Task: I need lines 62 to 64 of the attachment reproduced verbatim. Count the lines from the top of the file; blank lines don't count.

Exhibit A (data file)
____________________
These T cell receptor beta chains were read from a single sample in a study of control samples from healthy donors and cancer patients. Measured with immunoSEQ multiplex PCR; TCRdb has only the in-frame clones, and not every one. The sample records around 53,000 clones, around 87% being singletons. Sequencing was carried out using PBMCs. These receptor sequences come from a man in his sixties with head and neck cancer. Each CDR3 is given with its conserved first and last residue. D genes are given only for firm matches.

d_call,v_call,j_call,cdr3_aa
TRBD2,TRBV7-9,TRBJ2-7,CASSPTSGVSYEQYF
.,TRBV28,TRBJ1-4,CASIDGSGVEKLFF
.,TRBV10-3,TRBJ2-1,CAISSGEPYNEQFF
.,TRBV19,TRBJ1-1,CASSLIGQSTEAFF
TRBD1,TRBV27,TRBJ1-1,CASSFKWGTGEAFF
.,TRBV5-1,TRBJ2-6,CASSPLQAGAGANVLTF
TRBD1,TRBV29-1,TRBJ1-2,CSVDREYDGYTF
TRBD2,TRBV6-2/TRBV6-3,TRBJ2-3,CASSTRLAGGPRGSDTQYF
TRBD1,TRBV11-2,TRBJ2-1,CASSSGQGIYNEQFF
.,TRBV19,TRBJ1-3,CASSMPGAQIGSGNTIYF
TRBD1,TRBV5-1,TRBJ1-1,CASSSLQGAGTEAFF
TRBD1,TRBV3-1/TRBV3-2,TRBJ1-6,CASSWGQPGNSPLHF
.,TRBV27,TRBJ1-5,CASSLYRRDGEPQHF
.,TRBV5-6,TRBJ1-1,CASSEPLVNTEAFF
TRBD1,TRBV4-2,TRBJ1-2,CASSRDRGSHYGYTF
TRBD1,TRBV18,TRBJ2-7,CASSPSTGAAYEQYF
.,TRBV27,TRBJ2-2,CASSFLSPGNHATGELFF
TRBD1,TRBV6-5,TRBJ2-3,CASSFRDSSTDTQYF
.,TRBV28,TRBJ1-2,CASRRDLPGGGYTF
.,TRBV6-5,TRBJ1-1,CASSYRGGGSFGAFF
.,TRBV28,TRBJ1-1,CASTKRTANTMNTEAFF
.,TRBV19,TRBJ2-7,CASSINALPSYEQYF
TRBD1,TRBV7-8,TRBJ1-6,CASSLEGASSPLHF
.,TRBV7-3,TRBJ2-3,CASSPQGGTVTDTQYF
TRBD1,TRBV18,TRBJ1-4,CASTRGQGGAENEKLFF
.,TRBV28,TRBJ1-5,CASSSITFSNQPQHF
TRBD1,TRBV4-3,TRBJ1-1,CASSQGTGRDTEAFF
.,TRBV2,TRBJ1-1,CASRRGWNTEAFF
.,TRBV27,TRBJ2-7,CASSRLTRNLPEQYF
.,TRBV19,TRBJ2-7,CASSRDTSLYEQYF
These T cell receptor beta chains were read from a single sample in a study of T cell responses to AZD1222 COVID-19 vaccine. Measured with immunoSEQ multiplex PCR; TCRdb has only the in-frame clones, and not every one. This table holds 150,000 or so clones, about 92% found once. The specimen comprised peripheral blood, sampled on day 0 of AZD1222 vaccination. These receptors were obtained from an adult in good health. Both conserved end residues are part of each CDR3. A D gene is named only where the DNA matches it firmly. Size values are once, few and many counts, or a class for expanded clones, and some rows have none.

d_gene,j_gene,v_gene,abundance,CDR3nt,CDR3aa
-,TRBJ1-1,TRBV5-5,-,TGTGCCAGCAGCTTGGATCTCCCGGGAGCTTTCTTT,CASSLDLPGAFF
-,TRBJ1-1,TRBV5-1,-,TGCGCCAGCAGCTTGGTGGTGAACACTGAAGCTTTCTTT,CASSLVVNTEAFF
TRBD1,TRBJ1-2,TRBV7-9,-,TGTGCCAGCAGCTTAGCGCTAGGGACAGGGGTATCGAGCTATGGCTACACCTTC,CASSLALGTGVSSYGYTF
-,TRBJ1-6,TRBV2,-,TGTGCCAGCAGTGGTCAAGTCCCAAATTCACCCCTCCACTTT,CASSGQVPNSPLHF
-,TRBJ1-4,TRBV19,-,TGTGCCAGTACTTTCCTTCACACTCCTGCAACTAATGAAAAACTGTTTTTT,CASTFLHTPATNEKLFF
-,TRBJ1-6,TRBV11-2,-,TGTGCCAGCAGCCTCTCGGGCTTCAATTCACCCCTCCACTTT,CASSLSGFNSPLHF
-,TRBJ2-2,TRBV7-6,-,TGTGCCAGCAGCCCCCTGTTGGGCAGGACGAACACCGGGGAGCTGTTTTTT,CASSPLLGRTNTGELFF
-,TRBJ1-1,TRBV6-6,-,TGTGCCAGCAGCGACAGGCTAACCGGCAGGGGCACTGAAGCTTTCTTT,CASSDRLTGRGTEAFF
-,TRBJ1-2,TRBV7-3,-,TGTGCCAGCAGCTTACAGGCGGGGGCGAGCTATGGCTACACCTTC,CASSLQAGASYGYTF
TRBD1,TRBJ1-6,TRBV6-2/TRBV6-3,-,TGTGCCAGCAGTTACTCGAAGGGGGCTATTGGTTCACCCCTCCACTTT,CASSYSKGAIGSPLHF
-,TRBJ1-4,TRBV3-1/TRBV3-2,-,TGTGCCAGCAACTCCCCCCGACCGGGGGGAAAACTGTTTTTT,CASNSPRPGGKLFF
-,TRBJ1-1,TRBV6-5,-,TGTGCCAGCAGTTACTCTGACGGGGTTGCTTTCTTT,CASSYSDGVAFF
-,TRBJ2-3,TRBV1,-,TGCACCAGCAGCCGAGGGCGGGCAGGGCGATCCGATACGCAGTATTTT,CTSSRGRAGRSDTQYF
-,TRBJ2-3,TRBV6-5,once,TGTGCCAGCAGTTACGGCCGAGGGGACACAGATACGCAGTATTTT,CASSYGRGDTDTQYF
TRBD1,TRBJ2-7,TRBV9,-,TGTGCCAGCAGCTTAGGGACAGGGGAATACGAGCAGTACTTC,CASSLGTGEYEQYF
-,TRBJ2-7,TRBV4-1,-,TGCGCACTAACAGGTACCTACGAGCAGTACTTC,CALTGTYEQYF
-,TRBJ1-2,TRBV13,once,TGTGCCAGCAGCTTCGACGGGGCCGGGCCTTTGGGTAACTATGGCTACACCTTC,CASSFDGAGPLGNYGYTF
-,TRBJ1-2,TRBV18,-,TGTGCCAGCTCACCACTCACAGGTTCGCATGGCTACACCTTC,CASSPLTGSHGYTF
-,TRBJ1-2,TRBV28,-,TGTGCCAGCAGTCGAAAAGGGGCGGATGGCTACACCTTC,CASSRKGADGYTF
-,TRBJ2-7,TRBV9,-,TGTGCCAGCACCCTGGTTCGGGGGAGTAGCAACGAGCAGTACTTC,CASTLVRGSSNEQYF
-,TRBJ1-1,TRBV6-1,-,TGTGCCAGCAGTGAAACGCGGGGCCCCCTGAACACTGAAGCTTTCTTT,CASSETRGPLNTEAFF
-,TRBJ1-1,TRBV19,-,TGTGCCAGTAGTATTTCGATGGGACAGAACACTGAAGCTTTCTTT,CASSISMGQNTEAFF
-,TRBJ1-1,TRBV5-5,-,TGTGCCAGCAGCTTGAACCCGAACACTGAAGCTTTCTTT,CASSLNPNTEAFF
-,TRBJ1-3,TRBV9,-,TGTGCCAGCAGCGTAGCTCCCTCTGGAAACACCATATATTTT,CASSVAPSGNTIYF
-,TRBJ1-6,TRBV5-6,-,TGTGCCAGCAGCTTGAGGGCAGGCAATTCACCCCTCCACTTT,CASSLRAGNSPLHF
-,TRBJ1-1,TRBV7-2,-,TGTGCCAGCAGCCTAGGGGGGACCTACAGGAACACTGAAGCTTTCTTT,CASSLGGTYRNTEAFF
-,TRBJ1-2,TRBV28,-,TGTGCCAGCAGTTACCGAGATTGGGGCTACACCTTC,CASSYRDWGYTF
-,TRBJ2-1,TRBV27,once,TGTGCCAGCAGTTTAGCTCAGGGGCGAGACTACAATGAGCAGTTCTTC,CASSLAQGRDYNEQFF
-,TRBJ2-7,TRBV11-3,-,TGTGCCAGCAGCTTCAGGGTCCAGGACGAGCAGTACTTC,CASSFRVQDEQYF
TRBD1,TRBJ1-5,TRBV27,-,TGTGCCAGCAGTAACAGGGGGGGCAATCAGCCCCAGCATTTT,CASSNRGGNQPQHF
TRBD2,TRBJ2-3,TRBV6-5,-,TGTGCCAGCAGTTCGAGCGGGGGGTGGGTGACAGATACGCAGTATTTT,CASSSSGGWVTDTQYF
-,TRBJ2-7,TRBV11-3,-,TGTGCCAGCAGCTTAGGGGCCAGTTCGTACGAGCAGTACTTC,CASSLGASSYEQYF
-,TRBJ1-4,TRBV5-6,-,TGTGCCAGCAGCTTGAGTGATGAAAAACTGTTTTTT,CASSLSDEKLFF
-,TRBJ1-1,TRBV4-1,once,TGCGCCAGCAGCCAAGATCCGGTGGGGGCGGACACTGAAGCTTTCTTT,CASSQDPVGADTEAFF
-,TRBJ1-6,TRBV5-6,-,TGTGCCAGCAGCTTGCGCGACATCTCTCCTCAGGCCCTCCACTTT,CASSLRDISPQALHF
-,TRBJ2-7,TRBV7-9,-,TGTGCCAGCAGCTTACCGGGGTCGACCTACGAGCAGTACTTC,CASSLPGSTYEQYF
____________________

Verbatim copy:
-,TRBJ2-1,TRBV27,once,TGTGCCAGCAGTTTAGCTCAGGGGCGAGACTACAATGAGCAGTTCTTC,CASSLAQGRDYNEQFF
-,TRBJ2-7,TRBV11-3,-,TGTGCCAGCAGCTTCAGGGTCCAGGACGAGCAGTACTTC,CASSFRVQDEQYF
TRBD1,TRBJ1-5,TRBV27,-,TGTGCCAGCAGTAACAGGGGGGGCAATCAGCCCCAGCATTTT,CASSNRGGNQPQHF